The Pope made his comments Saturday during a mass to dedicate a new altar at Sydney's St Mary's Cathedral. But activists insisted mere words wont do. They wanted concrete action including monetary compensation to victims.
The Pope said, "Here I would like to pause to acknowledge the shame which we have all felt as a result of the sexual abuse of minors by some clergy and religious in this country," he said.
"Indeed, I am deeply sorry for the pain and suffering the victims have endured and I assure them that as their pastor I too share in their suffering.
"These misdeeds, which constitute so grave a betrayal of trust, deserve unequivocal condemnation.
"Victims should receive compassion and care, and those responsible for these evils must be brought to justice.
"It is an urgent priority to promote a safer and more wholesome environment, especially for young people."
The Pope is in Australia to participate in the World Youth Day festival.
Hetty Johnston, Executive director of the child sexual assault advocacy group Bravehearts, applauded the Pope for his apology to people, but insisted other steps should follow.
"The victims should now be properly compensated and the Church needs to deliver all allegations to police for investigation.
"For the victims it's going to be interesting to see if anything changes as a result of those words.
"I believe it will, I hope it will."
Johnston led a vigorous campaign against former Australian Governor-General Peter Hollingworth after a Toowoomba Supreme Court heard he had done nothing as Anglican Archbishop of Brisbane to alert parents of a girl abused by a boarding master at a church school.
The pressure of the campaign led to his resignation as governor-general in 2003.
More recently she was outspoken against photos of naked child models by artist Bill Henson.
Johnston said she hoped the Catholic Church would follow the Anglican Church's lead, which had improved in "leaps and bounds".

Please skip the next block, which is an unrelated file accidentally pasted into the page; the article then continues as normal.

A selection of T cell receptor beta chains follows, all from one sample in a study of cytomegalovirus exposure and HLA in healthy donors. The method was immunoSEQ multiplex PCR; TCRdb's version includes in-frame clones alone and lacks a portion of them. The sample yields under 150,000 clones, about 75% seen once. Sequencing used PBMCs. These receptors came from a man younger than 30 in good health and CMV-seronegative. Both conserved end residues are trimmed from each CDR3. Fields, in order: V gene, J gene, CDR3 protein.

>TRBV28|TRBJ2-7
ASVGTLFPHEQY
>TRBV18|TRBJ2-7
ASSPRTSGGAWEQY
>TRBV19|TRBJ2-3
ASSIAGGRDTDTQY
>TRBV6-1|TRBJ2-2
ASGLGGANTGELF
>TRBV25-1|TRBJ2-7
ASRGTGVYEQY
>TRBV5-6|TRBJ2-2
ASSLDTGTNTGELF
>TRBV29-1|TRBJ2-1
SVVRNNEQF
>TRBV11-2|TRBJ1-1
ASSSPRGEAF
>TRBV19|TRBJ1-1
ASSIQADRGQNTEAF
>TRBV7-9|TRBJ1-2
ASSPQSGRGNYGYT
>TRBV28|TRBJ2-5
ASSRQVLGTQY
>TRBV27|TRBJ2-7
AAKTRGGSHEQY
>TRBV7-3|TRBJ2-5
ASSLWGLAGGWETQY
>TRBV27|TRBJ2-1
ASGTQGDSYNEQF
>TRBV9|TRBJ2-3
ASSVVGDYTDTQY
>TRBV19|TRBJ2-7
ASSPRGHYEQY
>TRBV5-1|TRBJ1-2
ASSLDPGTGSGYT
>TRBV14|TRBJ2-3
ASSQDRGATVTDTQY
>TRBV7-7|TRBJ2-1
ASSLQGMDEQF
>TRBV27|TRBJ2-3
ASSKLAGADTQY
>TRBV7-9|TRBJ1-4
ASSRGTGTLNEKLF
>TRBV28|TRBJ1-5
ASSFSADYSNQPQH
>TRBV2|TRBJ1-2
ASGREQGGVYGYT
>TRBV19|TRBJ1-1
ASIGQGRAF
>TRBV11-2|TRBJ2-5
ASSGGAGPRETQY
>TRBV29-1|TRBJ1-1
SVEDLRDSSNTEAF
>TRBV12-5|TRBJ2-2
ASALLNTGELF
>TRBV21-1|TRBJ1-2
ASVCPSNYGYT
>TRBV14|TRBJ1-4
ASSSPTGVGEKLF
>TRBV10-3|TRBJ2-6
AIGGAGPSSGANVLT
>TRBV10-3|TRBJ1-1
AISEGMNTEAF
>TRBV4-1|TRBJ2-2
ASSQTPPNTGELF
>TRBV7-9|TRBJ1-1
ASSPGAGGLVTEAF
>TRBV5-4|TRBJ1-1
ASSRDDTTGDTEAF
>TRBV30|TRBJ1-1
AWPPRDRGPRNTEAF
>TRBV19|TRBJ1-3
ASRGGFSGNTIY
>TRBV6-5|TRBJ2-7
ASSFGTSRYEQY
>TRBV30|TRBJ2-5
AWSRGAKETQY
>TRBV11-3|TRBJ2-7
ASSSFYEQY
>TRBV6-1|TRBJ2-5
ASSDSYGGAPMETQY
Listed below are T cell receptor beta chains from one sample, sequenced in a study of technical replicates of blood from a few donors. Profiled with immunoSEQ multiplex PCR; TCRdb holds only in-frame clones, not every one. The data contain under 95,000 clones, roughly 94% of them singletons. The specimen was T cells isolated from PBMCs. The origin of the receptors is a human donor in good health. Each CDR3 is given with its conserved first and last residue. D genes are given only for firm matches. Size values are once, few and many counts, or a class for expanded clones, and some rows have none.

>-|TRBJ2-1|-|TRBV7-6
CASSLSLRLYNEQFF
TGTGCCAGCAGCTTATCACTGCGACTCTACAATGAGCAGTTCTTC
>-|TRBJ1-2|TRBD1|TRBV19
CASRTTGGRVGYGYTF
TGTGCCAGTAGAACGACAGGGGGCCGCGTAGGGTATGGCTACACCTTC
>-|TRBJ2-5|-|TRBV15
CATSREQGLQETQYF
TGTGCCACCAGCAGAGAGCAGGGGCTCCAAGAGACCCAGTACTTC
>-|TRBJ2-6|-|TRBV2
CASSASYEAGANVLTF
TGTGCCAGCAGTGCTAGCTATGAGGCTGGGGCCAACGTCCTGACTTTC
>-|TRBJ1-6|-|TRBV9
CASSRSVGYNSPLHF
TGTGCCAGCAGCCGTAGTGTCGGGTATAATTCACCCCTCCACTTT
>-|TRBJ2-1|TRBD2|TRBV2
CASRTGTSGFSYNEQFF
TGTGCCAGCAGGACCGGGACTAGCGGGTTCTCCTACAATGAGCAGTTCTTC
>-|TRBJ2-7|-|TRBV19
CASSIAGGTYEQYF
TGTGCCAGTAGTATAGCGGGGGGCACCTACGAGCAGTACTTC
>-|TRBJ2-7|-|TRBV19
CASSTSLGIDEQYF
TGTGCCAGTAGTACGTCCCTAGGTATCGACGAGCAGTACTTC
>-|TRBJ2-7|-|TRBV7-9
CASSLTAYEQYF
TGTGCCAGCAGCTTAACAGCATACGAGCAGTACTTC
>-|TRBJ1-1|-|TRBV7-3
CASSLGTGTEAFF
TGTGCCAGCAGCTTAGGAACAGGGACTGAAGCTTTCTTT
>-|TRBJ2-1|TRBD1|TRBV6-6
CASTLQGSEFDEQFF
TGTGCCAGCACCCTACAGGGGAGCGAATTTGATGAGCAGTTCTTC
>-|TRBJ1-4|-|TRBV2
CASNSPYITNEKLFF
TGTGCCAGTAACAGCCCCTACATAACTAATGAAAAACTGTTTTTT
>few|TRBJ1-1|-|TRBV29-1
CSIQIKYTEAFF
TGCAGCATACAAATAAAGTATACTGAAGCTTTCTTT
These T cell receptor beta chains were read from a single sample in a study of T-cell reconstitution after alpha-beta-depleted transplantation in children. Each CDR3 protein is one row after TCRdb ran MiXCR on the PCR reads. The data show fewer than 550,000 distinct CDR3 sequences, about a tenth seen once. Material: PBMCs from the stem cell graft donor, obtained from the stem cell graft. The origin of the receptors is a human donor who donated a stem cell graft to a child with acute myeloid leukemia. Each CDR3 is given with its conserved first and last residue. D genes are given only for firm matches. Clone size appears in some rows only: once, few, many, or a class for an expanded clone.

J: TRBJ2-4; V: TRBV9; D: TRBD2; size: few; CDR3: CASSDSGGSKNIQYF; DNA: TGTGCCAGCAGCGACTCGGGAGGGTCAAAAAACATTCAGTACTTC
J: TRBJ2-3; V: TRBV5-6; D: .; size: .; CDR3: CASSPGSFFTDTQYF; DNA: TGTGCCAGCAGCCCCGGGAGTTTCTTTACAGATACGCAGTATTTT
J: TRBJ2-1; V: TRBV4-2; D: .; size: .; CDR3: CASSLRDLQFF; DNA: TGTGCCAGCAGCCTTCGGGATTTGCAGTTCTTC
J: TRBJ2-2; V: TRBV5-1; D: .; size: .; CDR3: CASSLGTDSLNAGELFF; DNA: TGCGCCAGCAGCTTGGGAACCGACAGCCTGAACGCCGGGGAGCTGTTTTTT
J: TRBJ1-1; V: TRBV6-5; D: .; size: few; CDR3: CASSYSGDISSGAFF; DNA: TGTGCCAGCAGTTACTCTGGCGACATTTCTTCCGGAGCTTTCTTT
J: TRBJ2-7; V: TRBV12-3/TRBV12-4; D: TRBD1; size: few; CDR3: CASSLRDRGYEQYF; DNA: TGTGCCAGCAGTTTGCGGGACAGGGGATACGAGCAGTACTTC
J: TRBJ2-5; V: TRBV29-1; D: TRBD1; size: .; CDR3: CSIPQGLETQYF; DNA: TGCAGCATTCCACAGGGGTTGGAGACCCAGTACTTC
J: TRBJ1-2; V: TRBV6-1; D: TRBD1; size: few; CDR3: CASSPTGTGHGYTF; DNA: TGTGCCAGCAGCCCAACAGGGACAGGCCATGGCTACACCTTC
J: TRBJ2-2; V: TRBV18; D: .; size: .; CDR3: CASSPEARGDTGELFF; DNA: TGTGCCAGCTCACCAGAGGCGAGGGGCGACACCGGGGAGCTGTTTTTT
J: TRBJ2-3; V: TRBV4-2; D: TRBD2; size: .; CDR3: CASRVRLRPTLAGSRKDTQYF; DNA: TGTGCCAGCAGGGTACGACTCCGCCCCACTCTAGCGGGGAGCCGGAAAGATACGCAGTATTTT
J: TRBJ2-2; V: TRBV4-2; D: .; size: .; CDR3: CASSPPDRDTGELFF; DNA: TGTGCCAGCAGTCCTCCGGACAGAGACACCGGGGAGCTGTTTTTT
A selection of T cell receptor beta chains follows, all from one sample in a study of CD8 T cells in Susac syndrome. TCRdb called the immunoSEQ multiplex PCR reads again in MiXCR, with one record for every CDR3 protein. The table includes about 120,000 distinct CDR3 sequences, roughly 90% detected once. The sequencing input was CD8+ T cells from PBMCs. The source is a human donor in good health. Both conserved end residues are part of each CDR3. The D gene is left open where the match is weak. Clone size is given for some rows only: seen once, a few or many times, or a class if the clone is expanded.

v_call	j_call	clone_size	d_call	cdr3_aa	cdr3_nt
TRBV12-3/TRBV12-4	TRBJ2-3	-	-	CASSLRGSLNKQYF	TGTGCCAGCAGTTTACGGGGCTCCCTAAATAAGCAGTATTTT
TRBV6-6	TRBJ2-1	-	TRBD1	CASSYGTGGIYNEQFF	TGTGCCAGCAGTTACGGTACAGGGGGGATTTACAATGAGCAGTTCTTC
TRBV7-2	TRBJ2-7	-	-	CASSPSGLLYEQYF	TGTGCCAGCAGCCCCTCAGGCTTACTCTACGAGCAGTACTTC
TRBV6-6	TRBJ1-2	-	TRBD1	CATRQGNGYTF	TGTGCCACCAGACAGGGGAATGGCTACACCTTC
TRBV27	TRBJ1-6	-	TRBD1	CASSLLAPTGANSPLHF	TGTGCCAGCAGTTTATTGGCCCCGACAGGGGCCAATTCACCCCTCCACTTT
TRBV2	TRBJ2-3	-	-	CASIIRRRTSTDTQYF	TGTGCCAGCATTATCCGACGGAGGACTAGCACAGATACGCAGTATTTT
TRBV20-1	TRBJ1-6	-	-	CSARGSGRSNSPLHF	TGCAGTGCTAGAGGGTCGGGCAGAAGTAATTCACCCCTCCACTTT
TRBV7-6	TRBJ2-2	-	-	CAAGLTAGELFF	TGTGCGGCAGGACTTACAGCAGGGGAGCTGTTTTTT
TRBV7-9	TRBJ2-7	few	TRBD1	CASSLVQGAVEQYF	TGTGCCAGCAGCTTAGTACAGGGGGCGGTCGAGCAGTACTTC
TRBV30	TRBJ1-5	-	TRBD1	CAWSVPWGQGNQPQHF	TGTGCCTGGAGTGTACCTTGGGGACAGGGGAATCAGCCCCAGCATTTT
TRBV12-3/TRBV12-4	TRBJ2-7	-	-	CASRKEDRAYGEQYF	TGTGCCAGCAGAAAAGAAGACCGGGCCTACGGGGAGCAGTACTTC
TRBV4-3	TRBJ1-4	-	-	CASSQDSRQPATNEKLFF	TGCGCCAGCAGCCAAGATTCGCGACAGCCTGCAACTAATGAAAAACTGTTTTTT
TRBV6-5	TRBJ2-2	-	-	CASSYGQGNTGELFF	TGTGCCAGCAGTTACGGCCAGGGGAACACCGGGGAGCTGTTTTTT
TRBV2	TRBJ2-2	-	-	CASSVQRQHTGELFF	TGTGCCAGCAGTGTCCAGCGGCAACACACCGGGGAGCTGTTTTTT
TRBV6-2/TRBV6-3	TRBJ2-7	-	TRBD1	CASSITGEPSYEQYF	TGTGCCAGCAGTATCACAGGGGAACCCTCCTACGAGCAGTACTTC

"He is the leader of the church and we hope this will filter through the ranks and the Catholic Church can regain the trust of the people," she told ABC News.
"The victims should be properly compensated and the church needs to deliver all allegations to police for investigation.
"If there are any allegations, they need to go straight to police and not be dealt with internally."
Meantime Australian protesters denounced Pope Benedict XVI's antiquated and discriminatory views, holding a contest for a slogan that would most annoy Roman Catholics and chanting: "The pope is wrong, put a condom on!"
The burlesque, boisterous protest by about 300 demonstrators in central Sydney was in sharp contrast to the solemn papal Mass held earlier, and came as tens of thousands of Catholics marched through the city on a World Youth Day pilgrimage.
Inflated condoms floated like balloons above the crowd of demonstrators - some dressed as nuns and others as priests - as they listened to speeches by activists in support of sex education and safe sex practices at Taylor Square.
"It's good that people protest against the pope's homophobia and misogyny," Alex Bainbridge of the Socialist Alliance told the crowd. "We don't want a war against sex, we want a war against sexually transmitted infections. We're here for the people who could be saved if they had adequate sex education and access to condoms."
Police on horseback and on foot patrolled, but there were no signs of trouble.
The demonstrators also held a "most annoying T-shirt" competition, which was judged by the crowd who picked a crude reference to Mary, Christ's mother, as the winner.